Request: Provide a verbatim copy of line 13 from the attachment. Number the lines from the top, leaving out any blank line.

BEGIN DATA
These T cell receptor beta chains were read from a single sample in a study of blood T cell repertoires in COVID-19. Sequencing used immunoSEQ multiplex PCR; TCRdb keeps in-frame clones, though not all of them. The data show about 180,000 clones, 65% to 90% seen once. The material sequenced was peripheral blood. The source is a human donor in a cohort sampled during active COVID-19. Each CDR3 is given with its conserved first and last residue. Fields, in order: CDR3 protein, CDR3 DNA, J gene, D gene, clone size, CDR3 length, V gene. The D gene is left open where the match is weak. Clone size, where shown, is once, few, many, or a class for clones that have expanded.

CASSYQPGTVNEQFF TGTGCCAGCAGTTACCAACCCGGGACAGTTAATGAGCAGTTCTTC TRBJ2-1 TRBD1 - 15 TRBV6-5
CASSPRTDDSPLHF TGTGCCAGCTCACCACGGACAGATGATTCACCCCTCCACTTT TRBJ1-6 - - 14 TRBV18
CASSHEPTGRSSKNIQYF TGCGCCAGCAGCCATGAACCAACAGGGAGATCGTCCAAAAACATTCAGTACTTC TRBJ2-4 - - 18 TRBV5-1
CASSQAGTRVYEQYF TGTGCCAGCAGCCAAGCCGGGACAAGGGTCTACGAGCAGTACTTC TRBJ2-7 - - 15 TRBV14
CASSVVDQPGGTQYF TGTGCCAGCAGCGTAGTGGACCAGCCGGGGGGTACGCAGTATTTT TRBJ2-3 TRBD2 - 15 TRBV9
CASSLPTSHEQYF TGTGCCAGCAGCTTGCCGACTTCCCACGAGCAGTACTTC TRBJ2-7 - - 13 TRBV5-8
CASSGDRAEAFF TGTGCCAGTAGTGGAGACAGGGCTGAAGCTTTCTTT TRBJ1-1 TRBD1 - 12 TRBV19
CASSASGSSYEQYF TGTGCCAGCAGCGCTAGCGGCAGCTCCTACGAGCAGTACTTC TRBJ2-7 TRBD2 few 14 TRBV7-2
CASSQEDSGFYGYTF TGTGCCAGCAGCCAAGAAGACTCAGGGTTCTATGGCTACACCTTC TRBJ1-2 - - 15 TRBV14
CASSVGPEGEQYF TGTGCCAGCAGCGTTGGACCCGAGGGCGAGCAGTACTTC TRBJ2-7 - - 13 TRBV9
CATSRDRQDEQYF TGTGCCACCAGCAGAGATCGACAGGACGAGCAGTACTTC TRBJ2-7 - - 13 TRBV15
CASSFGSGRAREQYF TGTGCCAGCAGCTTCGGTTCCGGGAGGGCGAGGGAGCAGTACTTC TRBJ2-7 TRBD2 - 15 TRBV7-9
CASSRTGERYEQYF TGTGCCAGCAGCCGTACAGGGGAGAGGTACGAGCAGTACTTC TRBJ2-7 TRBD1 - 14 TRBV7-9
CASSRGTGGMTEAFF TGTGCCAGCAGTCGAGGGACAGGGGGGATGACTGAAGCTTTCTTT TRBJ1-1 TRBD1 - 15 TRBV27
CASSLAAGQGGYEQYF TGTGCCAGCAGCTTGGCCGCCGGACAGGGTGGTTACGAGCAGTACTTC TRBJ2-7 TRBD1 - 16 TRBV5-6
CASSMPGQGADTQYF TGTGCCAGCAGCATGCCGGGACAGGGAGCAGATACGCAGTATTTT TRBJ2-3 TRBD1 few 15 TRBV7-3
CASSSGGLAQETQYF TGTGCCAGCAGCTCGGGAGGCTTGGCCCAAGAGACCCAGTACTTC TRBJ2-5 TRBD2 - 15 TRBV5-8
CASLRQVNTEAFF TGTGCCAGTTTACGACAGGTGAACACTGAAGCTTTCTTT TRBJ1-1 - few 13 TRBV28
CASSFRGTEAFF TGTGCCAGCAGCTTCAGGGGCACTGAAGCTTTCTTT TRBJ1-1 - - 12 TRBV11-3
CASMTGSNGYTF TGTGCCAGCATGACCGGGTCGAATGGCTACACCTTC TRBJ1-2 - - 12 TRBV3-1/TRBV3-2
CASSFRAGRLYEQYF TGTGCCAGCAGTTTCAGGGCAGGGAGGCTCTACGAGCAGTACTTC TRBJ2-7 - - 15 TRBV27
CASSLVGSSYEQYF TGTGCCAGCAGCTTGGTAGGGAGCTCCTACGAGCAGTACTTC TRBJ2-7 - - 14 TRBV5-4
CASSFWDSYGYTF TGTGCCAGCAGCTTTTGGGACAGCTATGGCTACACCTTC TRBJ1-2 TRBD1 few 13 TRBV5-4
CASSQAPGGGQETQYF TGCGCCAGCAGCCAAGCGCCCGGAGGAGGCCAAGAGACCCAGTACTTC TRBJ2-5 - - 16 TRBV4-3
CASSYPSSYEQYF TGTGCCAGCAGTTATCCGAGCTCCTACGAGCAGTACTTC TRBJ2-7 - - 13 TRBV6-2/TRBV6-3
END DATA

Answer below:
CASSFGSGRAREQYF TGTGCCAGCAGCTTCGGTTCCGGGAGGGCGAGGGAGCAGTACTTC TRBJ2-7 TRBD2 - 15 TRBV7-9